“Then you’re dead, too, sweet little sister.”

This scene made me feel for Ender, quickly and uncontrollably.  It was the first time I was subjected to the abrupt method of OSC’s characterization; when you meet an OSC character, you form an opinion right away.  There is no “getting-to-know-you” period.  Or rather, there is, but it doesn’t matter because you’ve already decided what you think about him.  From that moment on, Peter was my enemy, and Ender Wiggin was my friend, Val his savior.  This is the moment that made the rest of the story have meaning – not the Battle Room, not the inventions of a fascinating future, but really the only thing that has a chance of pulling anyone into science fiction that doesn’t want to have to be subjected to whole universes of learning curves to read a simple book – a human story.  Ender was a six-year-old, his sister was 8, and his brother was 10.  Then the brother had an arc; he apologized to Ender, which scared Ender even more – because either his brother secretly loved him and had no self-control, or he was still at it – still manipulating him.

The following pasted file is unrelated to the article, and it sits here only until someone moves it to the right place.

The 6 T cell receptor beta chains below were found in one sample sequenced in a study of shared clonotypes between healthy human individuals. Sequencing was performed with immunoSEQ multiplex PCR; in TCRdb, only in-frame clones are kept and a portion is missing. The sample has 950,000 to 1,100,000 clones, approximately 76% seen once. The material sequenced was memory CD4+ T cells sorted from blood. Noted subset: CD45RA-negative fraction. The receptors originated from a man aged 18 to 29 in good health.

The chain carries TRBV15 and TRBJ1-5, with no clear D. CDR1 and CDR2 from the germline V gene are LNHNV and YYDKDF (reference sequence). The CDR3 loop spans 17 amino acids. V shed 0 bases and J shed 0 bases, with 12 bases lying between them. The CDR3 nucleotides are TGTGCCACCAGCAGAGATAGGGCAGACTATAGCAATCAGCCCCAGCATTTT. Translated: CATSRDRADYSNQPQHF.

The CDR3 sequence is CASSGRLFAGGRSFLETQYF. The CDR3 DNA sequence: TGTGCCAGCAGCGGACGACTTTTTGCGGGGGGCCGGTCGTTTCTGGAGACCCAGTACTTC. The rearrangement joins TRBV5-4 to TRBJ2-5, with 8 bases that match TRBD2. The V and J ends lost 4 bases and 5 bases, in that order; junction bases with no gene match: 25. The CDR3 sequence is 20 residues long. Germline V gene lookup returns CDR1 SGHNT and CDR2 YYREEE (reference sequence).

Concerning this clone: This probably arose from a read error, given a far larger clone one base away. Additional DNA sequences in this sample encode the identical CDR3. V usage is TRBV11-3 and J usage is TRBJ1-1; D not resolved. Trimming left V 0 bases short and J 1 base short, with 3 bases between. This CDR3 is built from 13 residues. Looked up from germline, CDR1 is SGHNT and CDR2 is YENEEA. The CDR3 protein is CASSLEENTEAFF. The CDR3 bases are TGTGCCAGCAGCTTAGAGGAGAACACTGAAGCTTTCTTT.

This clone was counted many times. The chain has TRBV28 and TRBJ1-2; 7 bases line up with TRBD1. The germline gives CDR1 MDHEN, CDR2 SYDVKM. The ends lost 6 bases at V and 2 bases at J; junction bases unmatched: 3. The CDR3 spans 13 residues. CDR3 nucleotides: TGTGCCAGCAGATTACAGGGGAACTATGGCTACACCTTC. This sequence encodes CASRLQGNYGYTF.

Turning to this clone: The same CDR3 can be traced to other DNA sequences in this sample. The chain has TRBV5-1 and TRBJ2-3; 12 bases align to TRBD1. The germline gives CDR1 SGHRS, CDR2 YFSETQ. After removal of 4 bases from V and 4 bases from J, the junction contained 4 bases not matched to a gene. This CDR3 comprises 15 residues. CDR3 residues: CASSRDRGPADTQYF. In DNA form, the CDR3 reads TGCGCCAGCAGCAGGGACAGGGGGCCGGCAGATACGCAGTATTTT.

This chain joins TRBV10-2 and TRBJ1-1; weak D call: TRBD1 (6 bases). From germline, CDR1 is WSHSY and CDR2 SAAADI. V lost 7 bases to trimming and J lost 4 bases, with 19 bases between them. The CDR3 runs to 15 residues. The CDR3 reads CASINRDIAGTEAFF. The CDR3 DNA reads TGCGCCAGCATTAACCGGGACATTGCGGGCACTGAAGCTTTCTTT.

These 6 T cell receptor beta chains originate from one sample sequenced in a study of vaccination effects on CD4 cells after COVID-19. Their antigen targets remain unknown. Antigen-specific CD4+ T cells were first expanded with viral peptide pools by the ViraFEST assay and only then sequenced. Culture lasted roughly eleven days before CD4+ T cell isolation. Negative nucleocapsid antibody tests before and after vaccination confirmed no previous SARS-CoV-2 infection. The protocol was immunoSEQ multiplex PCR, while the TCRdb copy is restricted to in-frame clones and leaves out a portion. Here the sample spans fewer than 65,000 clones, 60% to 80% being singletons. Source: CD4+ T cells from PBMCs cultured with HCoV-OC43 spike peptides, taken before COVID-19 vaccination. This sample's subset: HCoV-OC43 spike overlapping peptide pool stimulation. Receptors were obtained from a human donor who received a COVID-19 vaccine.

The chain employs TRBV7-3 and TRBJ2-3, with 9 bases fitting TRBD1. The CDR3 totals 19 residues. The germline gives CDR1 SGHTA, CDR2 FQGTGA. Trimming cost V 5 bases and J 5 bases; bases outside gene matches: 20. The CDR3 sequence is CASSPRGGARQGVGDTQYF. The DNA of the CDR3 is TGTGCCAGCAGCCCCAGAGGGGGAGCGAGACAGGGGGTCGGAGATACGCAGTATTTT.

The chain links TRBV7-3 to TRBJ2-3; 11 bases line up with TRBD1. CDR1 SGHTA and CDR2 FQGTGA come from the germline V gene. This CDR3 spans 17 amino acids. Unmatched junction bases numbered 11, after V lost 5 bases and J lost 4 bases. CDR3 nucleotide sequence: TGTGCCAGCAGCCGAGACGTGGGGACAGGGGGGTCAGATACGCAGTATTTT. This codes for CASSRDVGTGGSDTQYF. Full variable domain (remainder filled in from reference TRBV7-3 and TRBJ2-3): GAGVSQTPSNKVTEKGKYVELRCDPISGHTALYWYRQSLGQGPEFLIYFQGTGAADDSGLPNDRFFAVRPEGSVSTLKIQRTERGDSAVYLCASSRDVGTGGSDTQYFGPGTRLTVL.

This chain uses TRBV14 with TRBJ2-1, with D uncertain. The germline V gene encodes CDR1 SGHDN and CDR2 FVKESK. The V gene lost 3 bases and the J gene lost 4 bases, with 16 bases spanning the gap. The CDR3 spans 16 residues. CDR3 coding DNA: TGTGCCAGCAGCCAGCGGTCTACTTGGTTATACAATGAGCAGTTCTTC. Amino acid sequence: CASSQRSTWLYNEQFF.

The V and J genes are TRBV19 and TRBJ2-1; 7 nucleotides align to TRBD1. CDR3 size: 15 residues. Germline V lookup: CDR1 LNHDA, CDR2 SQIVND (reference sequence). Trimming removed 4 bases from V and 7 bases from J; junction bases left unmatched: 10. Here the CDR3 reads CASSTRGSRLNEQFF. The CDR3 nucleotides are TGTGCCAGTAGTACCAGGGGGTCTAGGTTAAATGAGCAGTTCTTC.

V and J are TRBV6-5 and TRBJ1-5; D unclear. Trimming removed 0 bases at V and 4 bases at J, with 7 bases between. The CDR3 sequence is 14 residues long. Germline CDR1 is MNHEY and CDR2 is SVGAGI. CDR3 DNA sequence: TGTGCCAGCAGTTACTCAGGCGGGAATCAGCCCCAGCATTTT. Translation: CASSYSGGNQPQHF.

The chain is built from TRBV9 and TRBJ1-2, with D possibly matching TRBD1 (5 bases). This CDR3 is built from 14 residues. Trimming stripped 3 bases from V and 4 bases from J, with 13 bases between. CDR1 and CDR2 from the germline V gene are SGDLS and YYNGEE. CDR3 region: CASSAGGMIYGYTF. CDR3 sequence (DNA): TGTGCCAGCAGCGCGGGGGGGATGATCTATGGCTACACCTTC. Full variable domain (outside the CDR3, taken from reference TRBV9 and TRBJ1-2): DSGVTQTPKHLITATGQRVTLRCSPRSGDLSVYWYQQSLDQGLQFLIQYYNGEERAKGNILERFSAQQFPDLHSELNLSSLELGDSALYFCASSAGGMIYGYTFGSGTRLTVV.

This essay isn’t about whether Ender’s Game was a good movie – at least compared to the book.  There are countless sources out there that will tell you it failed in that respect.  I argue that this cannot be made into a movie, no more than you can make a movie out of a book like The Things They Carried.

No Control of Time

A book gets into the mind in a way a movie never can – and this pains me, because I love movies so much.  Ender’s Game is no longer even close to the best thing I’ve read anymore.  But it’s proof that a book can have something that a movie can’t.  In the movie, the scene with Peter lasts seconds.  There is no time for anything but fear.  There is no moment to consider Peter’s character.  Peter’s apology is also gone, but I don’t blame them.  If it had been there it would have confused viewers to death!  Movies are supposed to be clear about their characters, or at least let you have something concrete to hate; to have a moment of cruelty then sympathy in the span of a few minutes in a movie isn’t something a movie viewer will trust.

No Trust